At the edge of the Battery Park playground near the Staten Island Ferry Terminal, fenced in near a small Parks building, are two sad marble monuments that were some time ago uprooted from their natural resting places. They are now encircled by a chain-link fence and hundreds of stacked chairs.
One is very clearly a monument to Coast Guard members who served during World War II. The second is harder to decipher. Many chairs block the English inscription on one side, but the Italian writing on another side is clearly visible. It seems to be in honor of the explorer Giovanni Da Verrazzano, the man who gave his name to our bridge. There are news records of a Verrazzano monument being dedicated in Battery Park in 1909, and that is the date on the stone. A torso-up sculpture of the explorer, created by Ettore Ximenes, once sat on top of the stone. It was apparently removed from its place where the Liberty Island boats are launched sometime in the 1930s, and then stored. When its existence was rediscovered, it was brought into the light again and placed once more in Battery Park.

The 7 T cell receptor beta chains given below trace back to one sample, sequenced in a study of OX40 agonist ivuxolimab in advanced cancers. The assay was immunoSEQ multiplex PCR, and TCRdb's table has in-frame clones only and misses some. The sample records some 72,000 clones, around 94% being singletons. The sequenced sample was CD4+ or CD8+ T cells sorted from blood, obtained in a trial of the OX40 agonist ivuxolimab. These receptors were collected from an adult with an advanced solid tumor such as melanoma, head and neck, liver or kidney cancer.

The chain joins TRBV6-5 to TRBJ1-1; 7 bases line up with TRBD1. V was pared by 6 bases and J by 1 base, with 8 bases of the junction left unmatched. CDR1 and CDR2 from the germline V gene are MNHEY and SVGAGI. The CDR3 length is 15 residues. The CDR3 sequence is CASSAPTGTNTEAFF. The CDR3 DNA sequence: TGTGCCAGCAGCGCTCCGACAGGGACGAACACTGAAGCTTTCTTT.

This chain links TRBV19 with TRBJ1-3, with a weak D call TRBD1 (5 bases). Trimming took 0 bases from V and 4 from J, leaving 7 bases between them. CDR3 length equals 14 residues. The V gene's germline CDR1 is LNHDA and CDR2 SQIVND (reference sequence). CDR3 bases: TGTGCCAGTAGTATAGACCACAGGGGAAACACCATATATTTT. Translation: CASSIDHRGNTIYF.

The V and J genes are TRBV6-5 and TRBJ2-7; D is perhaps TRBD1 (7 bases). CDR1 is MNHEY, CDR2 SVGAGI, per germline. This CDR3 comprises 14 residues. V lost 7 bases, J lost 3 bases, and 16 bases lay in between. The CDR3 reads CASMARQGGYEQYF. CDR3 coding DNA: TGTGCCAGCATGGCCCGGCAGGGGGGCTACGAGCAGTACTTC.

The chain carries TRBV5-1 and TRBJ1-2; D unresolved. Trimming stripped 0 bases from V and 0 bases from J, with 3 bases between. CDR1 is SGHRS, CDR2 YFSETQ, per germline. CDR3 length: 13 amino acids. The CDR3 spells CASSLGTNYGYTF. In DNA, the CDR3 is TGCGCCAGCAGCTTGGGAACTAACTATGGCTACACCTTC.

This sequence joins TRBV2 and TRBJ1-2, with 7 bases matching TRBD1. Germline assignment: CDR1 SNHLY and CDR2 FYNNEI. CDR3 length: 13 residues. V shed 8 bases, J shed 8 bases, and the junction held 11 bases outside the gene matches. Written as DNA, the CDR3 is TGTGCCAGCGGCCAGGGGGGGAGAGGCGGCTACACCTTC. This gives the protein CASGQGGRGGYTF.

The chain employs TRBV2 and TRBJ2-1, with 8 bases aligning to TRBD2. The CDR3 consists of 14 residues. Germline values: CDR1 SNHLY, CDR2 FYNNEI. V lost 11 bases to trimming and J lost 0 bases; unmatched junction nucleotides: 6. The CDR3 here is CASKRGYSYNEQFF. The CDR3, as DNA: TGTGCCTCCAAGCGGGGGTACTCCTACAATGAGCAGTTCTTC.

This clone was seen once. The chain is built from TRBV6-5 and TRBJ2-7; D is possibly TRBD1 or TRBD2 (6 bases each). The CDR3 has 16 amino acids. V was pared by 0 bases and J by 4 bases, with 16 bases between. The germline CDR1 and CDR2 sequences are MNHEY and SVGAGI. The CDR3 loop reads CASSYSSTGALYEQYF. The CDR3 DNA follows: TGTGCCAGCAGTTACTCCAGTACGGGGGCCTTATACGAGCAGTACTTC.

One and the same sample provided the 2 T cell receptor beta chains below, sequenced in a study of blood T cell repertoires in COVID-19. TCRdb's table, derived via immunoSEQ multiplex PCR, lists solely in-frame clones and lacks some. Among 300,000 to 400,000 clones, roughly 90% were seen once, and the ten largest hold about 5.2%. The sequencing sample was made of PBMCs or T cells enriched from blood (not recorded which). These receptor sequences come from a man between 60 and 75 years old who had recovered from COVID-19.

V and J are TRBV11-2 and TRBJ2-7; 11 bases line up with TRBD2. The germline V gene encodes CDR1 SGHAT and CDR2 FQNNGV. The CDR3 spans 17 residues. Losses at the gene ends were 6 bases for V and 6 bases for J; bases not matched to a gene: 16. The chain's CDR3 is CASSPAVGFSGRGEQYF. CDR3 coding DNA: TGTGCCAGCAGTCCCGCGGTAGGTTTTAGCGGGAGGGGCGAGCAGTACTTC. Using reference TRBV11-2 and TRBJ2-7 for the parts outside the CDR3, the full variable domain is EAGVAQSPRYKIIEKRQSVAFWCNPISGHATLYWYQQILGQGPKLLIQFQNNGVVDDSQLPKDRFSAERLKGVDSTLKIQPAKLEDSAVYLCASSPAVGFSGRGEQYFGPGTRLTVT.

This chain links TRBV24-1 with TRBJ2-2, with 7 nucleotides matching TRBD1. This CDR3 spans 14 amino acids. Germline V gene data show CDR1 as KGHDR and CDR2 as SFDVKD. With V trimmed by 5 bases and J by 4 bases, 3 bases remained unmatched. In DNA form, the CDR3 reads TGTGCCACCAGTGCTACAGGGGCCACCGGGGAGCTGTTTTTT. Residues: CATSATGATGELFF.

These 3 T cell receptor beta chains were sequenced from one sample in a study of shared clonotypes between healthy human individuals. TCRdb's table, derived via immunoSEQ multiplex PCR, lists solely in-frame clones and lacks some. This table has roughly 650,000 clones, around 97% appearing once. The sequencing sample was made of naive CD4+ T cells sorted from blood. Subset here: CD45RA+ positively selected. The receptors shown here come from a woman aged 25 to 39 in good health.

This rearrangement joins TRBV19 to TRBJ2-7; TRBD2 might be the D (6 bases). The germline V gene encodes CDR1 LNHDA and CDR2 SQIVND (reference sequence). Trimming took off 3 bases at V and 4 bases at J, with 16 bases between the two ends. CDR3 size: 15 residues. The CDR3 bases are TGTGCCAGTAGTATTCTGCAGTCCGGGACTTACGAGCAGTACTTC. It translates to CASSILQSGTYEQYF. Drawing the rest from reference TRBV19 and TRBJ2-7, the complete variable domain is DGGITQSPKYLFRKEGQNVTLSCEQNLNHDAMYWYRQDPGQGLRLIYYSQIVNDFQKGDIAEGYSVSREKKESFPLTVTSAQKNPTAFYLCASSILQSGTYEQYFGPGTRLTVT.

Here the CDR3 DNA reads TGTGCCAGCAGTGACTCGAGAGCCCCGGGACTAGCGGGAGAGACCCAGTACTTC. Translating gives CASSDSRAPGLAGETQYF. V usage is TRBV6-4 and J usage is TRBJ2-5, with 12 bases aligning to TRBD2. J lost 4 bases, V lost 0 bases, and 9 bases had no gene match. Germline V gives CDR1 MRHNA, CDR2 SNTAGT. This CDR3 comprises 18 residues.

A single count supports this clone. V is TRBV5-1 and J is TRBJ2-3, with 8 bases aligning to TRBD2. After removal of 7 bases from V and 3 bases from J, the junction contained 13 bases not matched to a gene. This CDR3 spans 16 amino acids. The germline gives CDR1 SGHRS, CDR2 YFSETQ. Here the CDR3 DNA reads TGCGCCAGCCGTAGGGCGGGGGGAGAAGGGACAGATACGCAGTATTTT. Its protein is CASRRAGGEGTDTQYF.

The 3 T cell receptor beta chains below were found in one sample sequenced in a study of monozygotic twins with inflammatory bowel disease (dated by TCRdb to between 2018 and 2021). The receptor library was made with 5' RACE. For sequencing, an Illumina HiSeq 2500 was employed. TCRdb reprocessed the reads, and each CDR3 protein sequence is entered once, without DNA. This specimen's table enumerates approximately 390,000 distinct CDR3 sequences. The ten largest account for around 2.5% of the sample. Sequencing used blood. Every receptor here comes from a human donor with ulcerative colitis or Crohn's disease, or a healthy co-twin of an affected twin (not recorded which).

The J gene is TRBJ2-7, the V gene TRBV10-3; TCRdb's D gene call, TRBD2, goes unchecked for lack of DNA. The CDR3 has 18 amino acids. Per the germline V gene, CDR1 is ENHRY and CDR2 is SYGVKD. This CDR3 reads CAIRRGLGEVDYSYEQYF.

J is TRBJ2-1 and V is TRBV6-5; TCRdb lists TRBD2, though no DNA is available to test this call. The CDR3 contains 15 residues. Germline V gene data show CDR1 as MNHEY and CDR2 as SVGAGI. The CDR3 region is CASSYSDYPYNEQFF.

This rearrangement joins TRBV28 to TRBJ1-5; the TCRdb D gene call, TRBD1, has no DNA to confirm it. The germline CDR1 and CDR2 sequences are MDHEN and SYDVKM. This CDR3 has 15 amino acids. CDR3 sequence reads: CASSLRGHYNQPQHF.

The Parks Department currently shows a picture of the monument in its former place with no explanation as to why it's be displaced. It also shows the Coast Guard monument in its former location, near the Southern entrance path to the park. It was dedicated in 1955 and also once had a statue atop the stone. This , however, contains an explanation: "The memorial has been temporarily placed in storage to accommodate the redesign of Battery Park and the construction of the South Ferry subway station, and will be placed on Heroes Walk at State and Pearl Streets near the Coast Guard Building. It is anticipated that this work will take place around 2009."
It's one thing to temporarily place unnecessary or inconvenient statues in monuments in warehouses for a time. It's another thing to let them sit out in the open among chairs and junk, so the public can readily witness how little the Park Department thinks of them.